St. Isaac of Syria’s reflection on the kindness of God can aid us in modifying our interpretation of the events that surround us. St. Isaac (Wensinck, 1923) tells us:
Be on thy guard against dejectedness. Thou servest not under a tyrant; thy service is under a kind Lord, who has given thee all, without taking from thee anything and who before thou didst exist at all, destined thee to occupy thy present place. Who can do justice to His grace even as shown by His calling us to existence?
Like the prophet Jeremiah (15: 18-20) we may face tribulation by realizing that God will be the source of our healing and will stand with us:
Why is my pain unceasing, my wound incurable, refusing to be healed? Wilt thou be to me like a deceitful brook, like waters that fail? Therefore thus says the Lord: "If you return, I will restore you, and you shall stand before me. If you utter what is precious, and not what is worthless, you shall be as my mouth. They shall turn to you, but you shall not turn to them. And I will make you to this people a fortified wall of bronze; they will fight against you, but they shall not prevail over you, for I am with you to save you and deliver you, says the Lord.
St. John Cassian tells us that before we can be united to God we must first overcome depression:
But first we must struggle with the demon of dejection [depression] who casts the soul into despair. We must drive him from our heart (Philokalia I) (italics mine).
St John is well aware of the devastating spiritual effects of depression; he goes on:
It was this demon that did not allow Cain to repent after he had killed his brother, or Judas after he had betrayed his Master.
Typical of treatment with depressed patients is to listen to the patient’s view of the damaging things that have happened to them that have activated their depression. Once the depressed patient describes his pain, hurt, and how he views these events, the patient is often more receptive to considering alternative options (Beck, 1976 ). Again, the spiritual dimension is a powerful tool to help in this phase of depression treatment. The expression of grief, followed by reliance and responding to God’s healing grace, can be seen in the words of Job and Jeremiah quoted above. We make ourselves open to adopting the outlook of St. Paul:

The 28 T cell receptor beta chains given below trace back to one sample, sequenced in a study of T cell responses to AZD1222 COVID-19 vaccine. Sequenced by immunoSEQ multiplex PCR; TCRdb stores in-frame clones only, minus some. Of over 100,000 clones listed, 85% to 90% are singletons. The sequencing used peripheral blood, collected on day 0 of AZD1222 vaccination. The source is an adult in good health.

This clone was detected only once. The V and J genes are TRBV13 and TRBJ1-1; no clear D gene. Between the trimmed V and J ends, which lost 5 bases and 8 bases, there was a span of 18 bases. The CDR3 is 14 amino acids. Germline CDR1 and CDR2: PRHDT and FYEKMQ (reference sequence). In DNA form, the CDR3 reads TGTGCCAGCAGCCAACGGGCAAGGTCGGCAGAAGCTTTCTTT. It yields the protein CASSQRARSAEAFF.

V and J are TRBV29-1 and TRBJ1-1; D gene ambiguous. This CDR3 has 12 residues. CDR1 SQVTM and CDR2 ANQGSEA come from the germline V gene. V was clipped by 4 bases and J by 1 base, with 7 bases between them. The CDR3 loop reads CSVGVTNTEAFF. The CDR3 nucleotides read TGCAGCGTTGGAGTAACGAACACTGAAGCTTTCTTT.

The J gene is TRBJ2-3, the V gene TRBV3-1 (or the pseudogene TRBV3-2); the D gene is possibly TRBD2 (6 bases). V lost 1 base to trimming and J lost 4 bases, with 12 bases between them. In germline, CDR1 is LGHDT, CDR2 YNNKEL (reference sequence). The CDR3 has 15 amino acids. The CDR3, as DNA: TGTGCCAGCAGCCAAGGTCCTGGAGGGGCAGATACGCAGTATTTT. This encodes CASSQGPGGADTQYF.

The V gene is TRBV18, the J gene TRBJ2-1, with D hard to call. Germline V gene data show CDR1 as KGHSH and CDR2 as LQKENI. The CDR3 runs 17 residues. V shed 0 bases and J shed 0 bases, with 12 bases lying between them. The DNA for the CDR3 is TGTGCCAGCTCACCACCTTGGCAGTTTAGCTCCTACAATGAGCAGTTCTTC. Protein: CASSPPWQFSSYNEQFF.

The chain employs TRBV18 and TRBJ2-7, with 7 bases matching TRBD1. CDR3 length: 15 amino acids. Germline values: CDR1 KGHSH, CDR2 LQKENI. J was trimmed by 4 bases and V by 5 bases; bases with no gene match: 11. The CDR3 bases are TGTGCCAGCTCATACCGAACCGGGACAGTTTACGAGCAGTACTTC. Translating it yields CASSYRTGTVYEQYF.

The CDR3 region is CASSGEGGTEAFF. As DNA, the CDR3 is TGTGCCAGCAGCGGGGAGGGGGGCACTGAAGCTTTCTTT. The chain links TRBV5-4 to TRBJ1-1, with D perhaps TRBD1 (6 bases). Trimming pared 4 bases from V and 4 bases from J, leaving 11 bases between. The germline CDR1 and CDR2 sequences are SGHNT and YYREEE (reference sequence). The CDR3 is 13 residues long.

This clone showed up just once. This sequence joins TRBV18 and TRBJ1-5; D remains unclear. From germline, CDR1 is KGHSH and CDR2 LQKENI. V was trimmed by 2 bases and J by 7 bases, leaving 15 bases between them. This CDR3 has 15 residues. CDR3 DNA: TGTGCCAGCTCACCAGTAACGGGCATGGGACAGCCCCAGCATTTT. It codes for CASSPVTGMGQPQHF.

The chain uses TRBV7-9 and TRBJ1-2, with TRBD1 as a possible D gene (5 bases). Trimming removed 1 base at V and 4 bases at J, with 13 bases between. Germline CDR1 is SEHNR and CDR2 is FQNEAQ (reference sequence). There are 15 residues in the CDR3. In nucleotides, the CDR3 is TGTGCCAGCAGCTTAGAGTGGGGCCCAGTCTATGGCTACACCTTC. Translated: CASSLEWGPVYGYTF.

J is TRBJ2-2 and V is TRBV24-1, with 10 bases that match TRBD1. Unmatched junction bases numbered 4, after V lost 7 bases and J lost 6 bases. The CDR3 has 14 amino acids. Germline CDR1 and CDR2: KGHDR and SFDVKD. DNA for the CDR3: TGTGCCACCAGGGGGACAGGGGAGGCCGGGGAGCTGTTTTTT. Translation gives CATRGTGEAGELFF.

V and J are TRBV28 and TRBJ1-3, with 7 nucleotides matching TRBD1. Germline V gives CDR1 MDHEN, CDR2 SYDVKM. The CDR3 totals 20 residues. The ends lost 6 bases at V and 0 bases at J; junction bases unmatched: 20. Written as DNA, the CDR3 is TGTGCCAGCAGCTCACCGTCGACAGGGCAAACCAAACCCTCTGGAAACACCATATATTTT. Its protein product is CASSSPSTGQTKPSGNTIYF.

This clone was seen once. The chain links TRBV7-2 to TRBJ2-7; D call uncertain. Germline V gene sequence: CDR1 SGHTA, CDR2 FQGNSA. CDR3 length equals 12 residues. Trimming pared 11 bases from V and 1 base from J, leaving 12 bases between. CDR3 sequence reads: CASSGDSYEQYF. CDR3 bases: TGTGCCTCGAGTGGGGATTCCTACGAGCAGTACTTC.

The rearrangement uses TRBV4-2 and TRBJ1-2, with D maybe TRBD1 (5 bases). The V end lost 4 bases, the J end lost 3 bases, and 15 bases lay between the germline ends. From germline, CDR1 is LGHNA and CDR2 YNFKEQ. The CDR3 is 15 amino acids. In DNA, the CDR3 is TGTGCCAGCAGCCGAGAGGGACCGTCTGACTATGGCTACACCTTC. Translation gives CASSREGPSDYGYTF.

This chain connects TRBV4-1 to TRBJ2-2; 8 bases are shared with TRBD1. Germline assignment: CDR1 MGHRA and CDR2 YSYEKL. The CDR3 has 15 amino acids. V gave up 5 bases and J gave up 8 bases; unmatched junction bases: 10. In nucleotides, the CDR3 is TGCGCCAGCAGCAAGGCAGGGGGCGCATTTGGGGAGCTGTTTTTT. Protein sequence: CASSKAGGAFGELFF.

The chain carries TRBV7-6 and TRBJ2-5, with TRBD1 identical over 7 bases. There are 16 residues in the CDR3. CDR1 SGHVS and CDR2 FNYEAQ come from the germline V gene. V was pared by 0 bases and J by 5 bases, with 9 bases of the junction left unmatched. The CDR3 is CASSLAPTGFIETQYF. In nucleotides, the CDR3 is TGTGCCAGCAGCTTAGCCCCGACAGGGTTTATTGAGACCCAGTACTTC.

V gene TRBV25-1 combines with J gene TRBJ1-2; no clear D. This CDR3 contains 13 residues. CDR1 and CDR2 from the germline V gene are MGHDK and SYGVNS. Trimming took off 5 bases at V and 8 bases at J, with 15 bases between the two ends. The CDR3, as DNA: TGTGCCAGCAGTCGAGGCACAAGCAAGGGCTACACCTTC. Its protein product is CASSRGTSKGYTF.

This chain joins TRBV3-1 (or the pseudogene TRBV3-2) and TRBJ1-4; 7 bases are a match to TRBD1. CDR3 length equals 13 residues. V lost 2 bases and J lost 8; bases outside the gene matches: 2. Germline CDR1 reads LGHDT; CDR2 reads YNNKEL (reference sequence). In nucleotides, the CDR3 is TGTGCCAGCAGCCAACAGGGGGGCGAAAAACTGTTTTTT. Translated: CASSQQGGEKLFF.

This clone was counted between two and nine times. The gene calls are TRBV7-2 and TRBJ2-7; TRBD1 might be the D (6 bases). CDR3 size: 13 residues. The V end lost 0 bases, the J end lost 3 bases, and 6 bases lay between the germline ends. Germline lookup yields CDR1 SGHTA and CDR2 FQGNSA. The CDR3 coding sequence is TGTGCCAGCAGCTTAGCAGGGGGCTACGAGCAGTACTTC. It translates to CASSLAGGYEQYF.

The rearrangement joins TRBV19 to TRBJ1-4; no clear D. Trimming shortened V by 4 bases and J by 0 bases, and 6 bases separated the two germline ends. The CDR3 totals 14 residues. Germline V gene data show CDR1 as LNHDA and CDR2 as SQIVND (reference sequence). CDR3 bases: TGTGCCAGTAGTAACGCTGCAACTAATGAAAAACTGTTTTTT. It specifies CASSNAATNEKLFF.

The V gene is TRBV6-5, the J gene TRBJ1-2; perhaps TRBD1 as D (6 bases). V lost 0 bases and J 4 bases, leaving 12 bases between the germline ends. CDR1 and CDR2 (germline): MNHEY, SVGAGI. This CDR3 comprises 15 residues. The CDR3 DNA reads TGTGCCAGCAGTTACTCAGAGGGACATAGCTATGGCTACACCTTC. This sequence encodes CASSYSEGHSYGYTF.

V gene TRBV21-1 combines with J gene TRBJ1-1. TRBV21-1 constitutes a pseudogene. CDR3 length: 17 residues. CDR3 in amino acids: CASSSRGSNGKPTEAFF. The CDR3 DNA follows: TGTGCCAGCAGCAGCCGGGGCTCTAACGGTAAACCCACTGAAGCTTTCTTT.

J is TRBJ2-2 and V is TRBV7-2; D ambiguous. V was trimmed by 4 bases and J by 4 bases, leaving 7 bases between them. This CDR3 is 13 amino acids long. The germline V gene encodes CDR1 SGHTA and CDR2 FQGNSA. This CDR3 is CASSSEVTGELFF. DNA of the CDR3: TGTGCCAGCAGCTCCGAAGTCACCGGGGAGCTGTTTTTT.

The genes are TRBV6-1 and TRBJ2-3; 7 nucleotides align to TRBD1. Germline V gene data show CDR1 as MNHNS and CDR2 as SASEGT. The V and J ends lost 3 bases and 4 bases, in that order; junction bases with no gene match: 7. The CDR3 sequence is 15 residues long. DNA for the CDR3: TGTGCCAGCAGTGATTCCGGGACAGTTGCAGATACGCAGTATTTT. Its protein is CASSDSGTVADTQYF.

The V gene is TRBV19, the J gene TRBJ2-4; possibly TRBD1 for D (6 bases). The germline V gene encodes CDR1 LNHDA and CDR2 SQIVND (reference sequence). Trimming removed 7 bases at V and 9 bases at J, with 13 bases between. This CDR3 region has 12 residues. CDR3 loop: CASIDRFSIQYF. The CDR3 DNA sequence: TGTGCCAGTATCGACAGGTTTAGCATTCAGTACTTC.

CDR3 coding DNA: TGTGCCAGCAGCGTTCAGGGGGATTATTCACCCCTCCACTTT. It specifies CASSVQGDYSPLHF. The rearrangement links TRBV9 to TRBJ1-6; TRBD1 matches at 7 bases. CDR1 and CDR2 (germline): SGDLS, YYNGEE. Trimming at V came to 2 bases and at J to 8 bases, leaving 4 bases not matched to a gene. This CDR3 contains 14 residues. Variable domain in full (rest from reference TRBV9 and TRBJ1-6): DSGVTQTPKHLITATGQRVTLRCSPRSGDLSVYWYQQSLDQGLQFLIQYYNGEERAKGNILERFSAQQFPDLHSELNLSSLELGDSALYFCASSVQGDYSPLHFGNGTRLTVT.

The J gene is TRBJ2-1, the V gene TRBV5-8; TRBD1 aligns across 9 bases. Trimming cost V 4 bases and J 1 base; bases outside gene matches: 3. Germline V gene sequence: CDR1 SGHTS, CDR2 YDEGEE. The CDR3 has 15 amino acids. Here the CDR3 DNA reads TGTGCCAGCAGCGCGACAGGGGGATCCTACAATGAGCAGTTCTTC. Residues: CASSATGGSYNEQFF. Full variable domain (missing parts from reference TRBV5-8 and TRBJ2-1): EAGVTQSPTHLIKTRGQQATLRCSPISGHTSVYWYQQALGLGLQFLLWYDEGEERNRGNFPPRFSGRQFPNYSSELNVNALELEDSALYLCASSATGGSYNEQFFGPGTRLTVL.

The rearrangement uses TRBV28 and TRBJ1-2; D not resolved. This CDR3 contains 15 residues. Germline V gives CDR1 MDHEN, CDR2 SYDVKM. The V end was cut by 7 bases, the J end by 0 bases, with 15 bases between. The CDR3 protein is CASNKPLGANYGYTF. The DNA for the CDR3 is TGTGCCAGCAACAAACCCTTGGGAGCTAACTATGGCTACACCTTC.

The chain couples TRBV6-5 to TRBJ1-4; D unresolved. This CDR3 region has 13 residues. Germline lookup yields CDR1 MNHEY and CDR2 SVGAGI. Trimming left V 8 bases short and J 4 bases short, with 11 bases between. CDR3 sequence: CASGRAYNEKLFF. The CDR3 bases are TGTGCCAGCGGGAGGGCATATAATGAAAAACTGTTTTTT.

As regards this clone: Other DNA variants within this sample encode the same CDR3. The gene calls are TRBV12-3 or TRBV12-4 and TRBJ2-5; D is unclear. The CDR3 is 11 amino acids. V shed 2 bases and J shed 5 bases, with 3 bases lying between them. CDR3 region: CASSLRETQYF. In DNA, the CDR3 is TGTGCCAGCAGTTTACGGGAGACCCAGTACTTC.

We are afflicted in every way, but we are not crushed; perplexed, but not driven to despair (2Cor 4:8)
And we can pray the prayer of the psalmist:
The Lord is my rock, and my fortress, and my deliverer, my God, my rock, in whom I take refuge, my shield, and the horn of my salvation, my stronghold (Ps 18:2).
And we can also pray this beautiful psalm:
Be gracious to me, O Lord, for I am in distress; my eye is wasted from grief, my soul and my body also. For my life is spent with sorrow, and my years with sighing; my strength fails because of my misery, and my bones waste away. I am the scorn of all my adversaries, a horror to my neighbors, an object of dread to my acquaintances; those who see me in the street flee from me. I have passed out of mind like one who is dead; I have become like a broken vessel. Yea, I hear the whispering of many— terror on every side!— as they scheme together against me, as they plot to take my life. But I trust in thee, O Lord, I say, "Thou art my God. (Ps 30: 9-14).
Prayer in times of sadness can lead to the realization that earthly travail can be a source of being united with God, and can point to a greater good. St. Peter expresses this in his epistle:
Enlivening Medicine with Christ
Now who is there to harm you if you are zealous for what is right? But even if you do suffer for righteousness' sake, you will be blessed. Have no fear of them, nor be troubled, but in your hearts reverence Christ as Lord (1Pt 3: 13-15).